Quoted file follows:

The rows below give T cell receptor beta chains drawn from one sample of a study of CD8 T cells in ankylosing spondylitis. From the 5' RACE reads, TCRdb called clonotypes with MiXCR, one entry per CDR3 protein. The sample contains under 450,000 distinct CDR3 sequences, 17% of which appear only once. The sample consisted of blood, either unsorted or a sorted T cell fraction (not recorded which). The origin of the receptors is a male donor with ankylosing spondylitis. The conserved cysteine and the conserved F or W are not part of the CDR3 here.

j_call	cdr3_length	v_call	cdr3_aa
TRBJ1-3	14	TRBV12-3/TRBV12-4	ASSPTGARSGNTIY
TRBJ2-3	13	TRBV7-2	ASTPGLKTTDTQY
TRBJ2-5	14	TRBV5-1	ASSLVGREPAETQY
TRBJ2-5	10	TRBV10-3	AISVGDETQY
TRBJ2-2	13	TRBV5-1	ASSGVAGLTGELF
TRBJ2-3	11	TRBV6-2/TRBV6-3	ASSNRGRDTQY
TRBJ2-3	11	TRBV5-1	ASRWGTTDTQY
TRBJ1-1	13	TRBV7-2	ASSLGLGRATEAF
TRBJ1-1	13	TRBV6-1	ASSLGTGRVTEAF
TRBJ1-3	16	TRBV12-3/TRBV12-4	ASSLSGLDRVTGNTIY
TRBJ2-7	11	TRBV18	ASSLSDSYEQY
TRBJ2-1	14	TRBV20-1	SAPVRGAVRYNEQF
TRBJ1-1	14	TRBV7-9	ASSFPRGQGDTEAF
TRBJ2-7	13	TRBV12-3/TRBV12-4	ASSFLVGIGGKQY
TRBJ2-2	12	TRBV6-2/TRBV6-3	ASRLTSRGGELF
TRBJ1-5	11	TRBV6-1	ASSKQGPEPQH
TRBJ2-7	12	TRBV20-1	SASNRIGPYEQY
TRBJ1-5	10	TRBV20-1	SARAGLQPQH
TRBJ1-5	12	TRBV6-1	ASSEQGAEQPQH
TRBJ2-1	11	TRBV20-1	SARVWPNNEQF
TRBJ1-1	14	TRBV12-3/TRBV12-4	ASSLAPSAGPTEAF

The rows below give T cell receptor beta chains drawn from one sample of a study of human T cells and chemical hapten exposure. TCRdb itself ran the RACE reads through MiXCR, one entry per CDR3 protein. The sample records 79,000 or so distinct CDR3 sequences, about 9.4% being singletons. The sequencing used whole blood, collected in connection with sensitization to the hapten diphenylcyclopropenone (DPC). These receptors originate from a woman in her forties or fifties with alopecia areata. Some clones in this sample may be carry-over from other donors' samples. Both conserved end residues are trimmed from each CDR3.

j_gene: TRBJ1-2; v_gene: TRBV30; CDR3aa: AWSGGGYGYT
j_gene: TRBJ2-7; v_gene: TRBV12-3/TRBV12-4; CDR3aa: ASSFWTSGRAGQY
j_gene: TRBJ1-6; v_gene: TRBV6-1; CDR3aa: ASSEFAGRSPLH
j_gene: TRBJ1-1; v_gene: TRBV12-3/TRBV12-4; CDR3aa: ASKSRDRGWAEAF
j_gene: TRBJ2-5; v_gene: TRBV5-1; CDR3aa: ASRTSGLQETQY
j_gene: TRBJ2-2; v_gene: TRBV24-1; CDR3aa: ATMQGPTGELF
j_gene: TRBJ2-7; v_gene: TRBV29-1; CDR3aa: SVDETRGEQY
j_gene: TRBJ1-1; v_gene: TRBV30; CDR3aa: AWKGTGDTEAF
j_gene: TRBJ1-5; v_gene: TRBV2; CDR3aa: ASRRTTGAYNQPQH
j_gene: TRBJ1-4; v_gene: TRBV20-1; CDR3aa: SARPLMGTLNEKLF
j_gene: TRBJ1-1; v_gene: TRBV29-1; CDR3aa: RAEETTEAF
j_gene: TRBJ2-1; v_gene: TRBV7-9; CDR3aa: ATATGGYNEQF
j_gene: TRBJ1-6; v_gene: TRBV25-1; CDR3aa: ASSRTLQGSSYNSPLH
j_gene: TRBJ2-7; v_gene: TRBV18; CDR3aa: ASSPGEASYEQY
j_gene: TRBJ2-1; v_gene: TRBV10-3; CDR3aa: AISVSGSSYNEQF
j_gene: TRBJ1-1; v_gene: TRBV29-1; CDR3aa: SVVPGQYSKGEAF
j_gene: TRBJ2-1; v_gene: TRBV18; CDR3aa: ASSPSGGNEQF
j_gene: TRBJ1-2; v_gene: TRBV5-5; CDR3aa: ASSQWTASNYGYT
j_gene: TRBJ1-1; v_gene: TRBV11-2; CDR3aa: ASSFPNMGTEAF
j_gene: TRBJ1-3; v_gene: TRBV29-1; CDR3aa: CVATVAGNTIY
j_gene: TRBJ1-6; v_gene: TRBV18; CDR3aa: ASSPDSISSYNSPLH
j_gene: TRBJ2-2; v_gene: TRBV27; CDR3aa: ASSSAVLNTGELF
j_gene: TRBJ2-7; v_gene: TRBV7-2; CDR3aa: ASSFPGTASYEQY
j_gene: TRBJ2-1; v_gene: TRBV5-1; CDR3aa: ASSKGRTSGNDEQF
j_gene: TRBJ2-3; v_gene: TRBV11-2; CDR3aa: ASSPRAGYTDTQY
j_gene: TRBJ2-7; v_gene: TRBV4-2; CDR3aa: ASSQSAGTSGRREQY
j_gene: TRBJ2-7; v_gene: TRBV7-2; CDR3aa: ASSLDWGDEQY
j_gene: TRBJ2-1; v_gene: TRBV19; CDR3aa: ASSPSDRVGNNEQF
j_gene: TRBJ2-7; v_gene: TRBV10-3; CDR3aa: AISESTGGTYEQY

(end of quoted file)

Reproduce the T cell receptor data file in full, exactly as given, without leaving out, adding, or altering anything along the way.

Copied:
The rows below give T cell receptor beta chains drawn from one sample of a study of CD8 T cells in ankylosing spondylitis. From the 5' RACE reads, TCRdb called clonotypes with MiXCR, one entry per CDR3 protein. The sample contains under 450,000 distinct CDR3 sequences, 17% of which appear only once. The sample consisted of blood, either unsorted or a sorted T cell fraction (not recorded which). The origin of the receptors is a male donor with ankylosing spondylitis. The conserved cysteine and the conserved F or W are not part of the CDR3 here.

j_call	cdr3_length	v_call	cdr3_aa
TRBJ1-3	14	TRBV12-3/TRBV12-4	ASSPTGARSGNTIY
TRBJ2-3	13	TRBV7-2	ASTPGLKTTDTQY
TRBJ2-5	14	TRBV5-1	ASSLVGREPAETQY
TRBJ2-5	10	TRBV10-3	AISVGDETQY
TRBJ2-2	13	TRBV5-1	ASSGVAGLTGELF
TRBJ2-3	11	TRBV6-2/TRBV6-3	ASSNRGRDTQY
TRBJ2-3	11	TRBV5-1	ASRWGTTDTQY
TRBJ1-1	13	TRBV7-2	ASSLGLGRATEAF
TRBJ1-1	13	TRBV6-1	ASSLGTGRVTEAF
TRBJ1-3	16	TRBV12-3/TRBV12-4	ASSLSGLDRVTGNTIY
TRBJ2-7	11	TRBV18	ASSLSDSYEQY
TRBJ2-1	14	TRBV20-1	SAPVRGAVRYNEQF
TRBJ1-1	14	TRBV7-9	ASSFPRGQGDTEAF
TRBJ2-7	13	TRBV12-3/TRBV12-4	ASSFLVGIGGKQY
TRBJ2-2	12	TRBV6-2/TRBV6-3	ASRLTSRGGELF
TRBJ1-5	11	TRBV6-1	ASSKQGPEPQH
TRBJ2-7	12	TRBV20-1	SASNRIGPYEQY
TRBJ1-5	10	TRBV20-1	SARAGLQPQH
TRBJ1-5	12	TRBV6-1	ASSEQGAEQPQH
TRBJ2-1	11	TRBV20-1	SARVWPNNEQF
TRBJ1-1	14	TRBV12-3/TRBV12-4	ASSLAPSAGPTEAF

The rows below give T cell receptor beta chains drawn from one sample of a study of human T cells and chemical hapten exposure. TCRdb itself ran the RACE reads through MiXCR, one entry per CDR3 protein. The sample records 79,000 or so distinct CDR3 sequences, about 9.4% being singletons. The sequencing used whole blood, collected in connection with sensitization to the hapten diphenylcyclopropenone (DPC). These receptors originate from a woman in her forties or fifties with alopecia areata. Some clones in this sample may be carry-over from other donors' samples. Both conserved end residues are trimmed from each CDR3.

j_gene: TRBJ1-2; v_gene: TRBV30; CDR3aa: AWSGGGYGYT
j_gene: TRBJ2-7; v_gene: TRBV12-3/TRBV12-4; CDR3aa: ASSFWTSGRAGQY
j_gene: TRBJ1-6; v_gene: TRBV6-1; CDR3aa: ASSEFAGRSPLH
j_gene: TRBJ1-1; v_gene: TRBV12-3/TRBV12-4; CDR3aa: ASKSRDRGWAEAF
j_gene: TRBJ2-5; v_gene: TRBV5-1; CDR3aa: ASRTSGLQETQY
j_gene: TRBJ2-2; v_gene: TRBV24-1; CDR3aa: ATMQGPTGELF
j_gene: TRBJ2-7; v_gene: TRBV29-1; CDR3aa: SVDETRGEQY
j_gene: TRBJ1-1; v_gene: TRBV30; CDR3aa: AWKGTGDTEAF
j_gene: TRBJ1-5; v_gene: TRBV2; CDR3aa: ASRRTTGAYNQPQH
j_gene: TRBJ1-4; v_gene: TRBV20-1; CDR3aa: SARPLMGTLNEKLF
j_gene: TRBJ1-1; v_gene: TRBV29-1; CDR3aa: RAEETTEAF
j_gene: TRBJ2-1; v_gene: TRBV7-9; CDR3aa: ATATGGYNEQF
j_gene: TRBJ1-6; v_gene: TRBV25-1; CDR3aa: ASSRTLQGSSYNSPLH
j_gene: TRBJ2-7; v_gene: TRBV18; CDR3aa: ASSPGEASYEQY
j_gene: TRBJ2-1; v_gene: TRBV10-3; CDR3aa: AISVSGSSYNEQF
j_gene: TRBJ1-1; v_gene: TRBV29-1; CDR3aa: SVVPGQYSKGEAF
j_gene: TRBJ2-1; v_gene: TRBV18; CDR3aa: ASSPSGGNEQF
j_gene: TRBJ1-2; v_gene: TRBV5-5; CDR3aa: ASSQWTASNYGYT
j_gene: TRBJ1-1; v_gene: TRBV11-2; CDR3aa: ASSFPNMGTEAF
j_gene: TRBJ1-3; v_gene: TRBV29-1; CDR3aa: CVATVAGNTIY
j_gene: TRBJ1-6; v_gene: TRBV18; CDR3aa: ASSPDSISSYNSPLH
j_gene: TRBJ2-2; v_gene: TRBV27; CDR3aa: ASSSAVLNTGELF
j_gene: TRBJ2-7; v_gene: TRBV7-2; CDR3aa: ASSFPGTASYEQY
j_gene: TRBJ2-1; v_gene: TRBV5-1; CDR3aa: ASSKGRTSGNDEQF
j_gene: TRBJ2-3; v_gene: TRBV11-2; CDR3aa: ASSPRAGYTDTQY
j_gene: TRBJ2-7; v_gene: TRBV4-2; CDR3aa: ASSQSAGTSGRREQY
j_gene: TRBJ2-7; v_gene: TRBV7-2; CDR3aa: ASSLDWGDEQY
j_gene: TRBJ2-1; v_gene: TRBV19; CDR3aa: ASSPSDRVGNNEQF
j_gene: TRBJ2-7; v_gene: TRBV10-3; CDR3aa: AISESTGGTYEQY